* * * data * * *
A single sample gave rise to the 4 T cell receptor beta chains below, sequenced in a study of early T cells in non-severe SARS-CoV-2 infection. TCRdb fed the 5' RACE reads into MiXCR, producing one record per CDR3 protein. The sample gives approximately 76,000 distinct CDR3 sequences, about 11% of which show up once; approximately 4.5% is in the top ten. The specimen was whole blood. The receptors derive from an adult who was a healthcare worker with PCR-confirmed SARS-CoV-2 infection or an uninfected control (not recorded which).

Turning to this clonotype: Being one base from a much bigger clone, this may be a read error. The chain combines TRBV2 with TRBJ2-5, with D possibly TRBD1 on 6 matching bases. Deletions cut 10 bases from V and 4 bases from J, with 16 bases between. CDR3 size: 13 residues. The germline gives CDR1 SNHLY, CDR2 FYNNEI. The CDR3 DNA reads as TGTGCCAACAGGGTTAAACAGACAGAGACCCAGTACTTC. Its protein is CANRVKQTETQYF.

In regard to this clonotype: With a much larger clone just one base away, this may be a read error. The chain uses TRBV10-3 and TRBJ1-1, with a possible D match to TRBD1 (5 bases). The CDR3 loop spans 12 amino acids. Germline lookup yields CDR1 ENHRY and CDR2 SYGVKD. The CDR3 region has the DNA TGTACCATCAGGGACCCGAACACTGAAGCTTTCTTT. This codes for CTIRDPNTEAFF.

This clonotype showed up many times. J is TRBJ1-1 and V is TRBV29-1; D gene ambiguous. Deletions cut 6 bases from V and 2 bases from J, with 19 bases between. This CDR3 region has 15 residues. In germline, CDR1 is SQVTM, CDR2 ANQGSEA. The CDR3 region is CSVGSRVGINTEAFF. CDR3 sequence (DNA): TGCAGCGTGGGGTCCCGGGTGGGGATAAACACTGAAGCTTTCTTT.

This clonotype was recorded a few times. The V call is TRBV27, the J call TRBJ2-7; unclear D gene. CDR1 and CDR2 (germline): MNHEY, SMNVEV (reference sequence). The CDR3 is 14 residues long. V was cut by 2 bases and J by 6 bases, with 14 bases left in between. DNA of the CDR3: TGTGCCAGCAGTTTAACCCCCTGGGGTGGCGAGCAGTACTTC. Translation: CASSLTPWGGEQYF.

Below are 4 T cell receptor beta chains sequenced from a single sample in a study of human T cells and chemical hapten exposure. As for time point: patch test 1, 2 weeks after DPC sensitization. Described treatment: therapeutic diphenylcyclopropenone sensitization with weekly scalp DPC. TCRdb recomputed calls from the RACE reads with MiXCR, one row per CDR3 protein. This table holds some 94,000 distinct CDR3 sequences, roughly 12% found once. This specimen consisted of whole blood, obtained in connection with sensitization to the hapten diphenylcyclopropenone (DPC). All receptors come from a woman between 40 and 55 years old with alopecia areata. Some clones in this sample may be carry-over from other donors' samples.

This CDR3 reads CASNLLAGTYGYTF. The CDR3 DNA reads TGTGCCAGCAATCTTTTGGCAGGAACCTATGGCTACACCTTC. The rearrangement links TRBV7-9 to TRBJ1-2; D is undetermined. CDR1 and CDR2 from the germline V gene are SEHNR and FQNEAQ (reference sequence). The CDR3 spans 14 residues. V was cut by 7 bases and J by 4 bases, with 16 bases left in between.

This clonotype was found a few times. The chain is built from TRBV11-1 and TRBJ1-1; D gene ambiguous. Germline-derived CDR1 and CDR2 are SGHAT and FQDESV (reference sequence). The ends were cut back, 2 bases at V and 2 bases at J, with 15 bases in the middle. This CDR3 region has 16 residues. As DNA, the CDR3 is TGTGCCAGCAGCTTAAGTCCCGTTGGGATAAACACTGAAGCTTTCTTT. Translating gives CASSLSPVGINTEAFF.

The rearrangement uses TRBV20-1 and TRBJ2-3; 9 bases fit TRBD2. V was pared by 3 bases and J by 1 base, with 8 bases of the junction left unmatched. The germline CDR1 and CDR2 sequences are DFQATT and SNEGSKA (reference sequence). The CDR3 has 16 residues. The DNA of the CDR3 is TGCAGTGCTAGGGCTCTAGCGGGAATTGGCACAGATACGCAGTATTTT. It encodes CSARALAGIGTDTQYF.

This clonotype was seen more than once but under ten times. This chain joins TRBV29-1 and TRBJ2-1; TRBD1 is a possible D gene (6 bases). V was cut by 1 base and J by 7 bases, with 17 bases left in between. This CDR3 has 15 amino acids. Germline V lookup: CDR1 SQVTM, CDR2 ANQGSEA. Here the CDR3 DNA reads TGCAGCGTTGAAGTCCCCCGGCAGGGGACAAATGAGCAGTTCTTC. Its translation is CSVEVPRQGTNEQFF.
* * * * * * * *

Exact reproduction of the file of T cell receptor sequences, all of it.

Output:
A single sample gave rise to the 4 T cell receptor beta chains below, sequenced in a study of early T cells in non-severe SARS-CoV-2 infection. TCRdb fed the 5' RACE reads into MiXCR, producing one record per CDR3 protein. The sample gives approximately 76,000 distinct CDR3 sequences, about 11% of which show up once; approximately 4.5% is in the top ten. The specimen was whole blood. The receptors derive from an adult who was a healthcare worker with PCR-confirmed SARS-CoV-2 infection or an uninfected control (not recorded which).

Turning to this clonotype: Being one base from a much bigger clone, this may be a read error. The chain combines TRBV2 with TRBJ2-5, with D possibly TRBD1 on 6 matching bases. Deletions cut 10 bases from V and 4 bases from J, with 16 bases between. CDR3 size: 13 residues. The germline gives CDR1 SNHLY, CDR2 FYNNEI. The CDR3 DNA reads as TGTGCCAACAGGGTTAAACAGACAGAGACCCAGTACTTC. Its protein is CANRVKQTETQYF.

In regard to this clonotype: With a much larger clone just one base away, this may be a read error. The chain uses TRBV10-3 and TRBJ1-1, with a possible D match to TRBD1 (5 bases). The CDR3 loop spans 12 amino acids. Germline lookup yields CDR1 ENHRY and CDR2 SYGVKD. The CDR3 region has the DNA TGTACCATCAGGGACCCGAACACTGAAGCTTTCTTT. This codes for CTIRDPNTEAFF.

This clonotype showed up many times. J is TRBJ1-1 and V is TRBV29-1; D gene ambiguous. Deletions cut 6 bases from V and 2 bases from J, with 19 bases between. This CDR3 region has 15 residues. In germline, CDR1 is SQVTM, CDR2 ANQGSEA. The CDR3 region is CSVGSRVGINTEAFF. CDR3 sequence (DNA): TGCAGCGTGGGGTCCCGGGTGGGGATAAACACTGAAGCTTTCTTT.

This clonotype was recorded a few times. The V call is TRBV27, the J call TRBJ2-7; unclear D gene. CDR1 and CDR2 (germline): MNHEY, SMNVEV (reference sequence). The CDR3 is 14 residues long. V was cut by 2 bases and J by 6 bases, with 14 bases left in between. DNA of the CDR3: TGTGCCAGCAGTTTAACCCCCTGGGGTGGCGAGCAGTACTTC. Translation: CASSLTPWGGEQYF.

Below are 4 T cell receptor beta chains sequenced from a single sample in a study of human T cells and chemical hapten exposure. As for time point: patch test 1, 2 weeks after DPC sensitization. Described treatment: therapeutic diphenylcyclopropenone sensitization with weekly scalp DPC. TCRdb recomputed calls from the RACE reads with MiXCR, one row per CDR3 protein. This table holds some 94,000 distinct CDR3 sequences, roughly 12% found once. This specimen consisted of whole blood, obtained in connection with sensitization to the hapten diphenylcyclopropenone (DPC). All receptors come from a woman between 40 and 55 years old with alopecia areata. Some clones in this sample may be carry-over from other donors' samples.

This CDR3 reads CASNLLAGTYGYTF. The CDR3 DNA reads TGTGCCAGCAATCTTTTGGCAGGAACCTATGGCTACACCTTC. The rearrangement links TRBV7-9 to TRBJ1-2; D is undetermined. CDR1 and CDR2 from the germline V gene are SEHNR and FQNEAQ (reference sequence). The CDR3 spans 14 residues. V was cut by 7 bases and J by 4 bases, with 16 bases left in between.

This clonotype was found a few times. The chain is built from TRBV11-1 and TRBJ1-1; D gene ambiguous. Germline-derived CDR1 and CDR2 are SGHAT and FQDESV (reference sequence). The ends were cut back, 2 bases at V and 2 bases at J, with 15 bases in the middle. This CDR3 region has 16 residues. As DNA, the CDR3 is TGTGCCAGCAGCTTAAGTCCCGTTGGGATAAACACTGAAGCTTTCTTT. Translating gives CASSLSPVGINTEAFF.

The rearrangement uses TRBV20-1 and TRBJ2-3; 9 bases fit TRBD2. V was pared by 3 bases and J by 1 base, with 8 bases of the junction left unmatched. The germline CDR1 and CDR2 sequences are DFQATT and SNEGSKA (reference sequence). The CDR3 has 16 residues. The DNA of the CDR3 is TGCAGTGCTAGGGCTCTAGCGGGAATTGGCACAGATACGCAGTATTTT. It encodes CSARALAGIGTDTQYF.

This clonotype was seen more than once but under ten times. This chain joins TRBV29-1 and TRBJ2-1; TRBD1 is a possible D gene (6 bases). V was cut by 1 base and J by 7 bases, with 17 bases left in between. This CDR3 has 15 amino acids. Germline V lookup: CDR1 SQVTM, CDR2 ANQGSEA. Here the CDR3 DNA reads TGCAGCGTTGAAGTCCCCCGGCAGGGGACAAATGAGCAGTTCTTC. Its translation is CSVEVPRQGTNEQFF.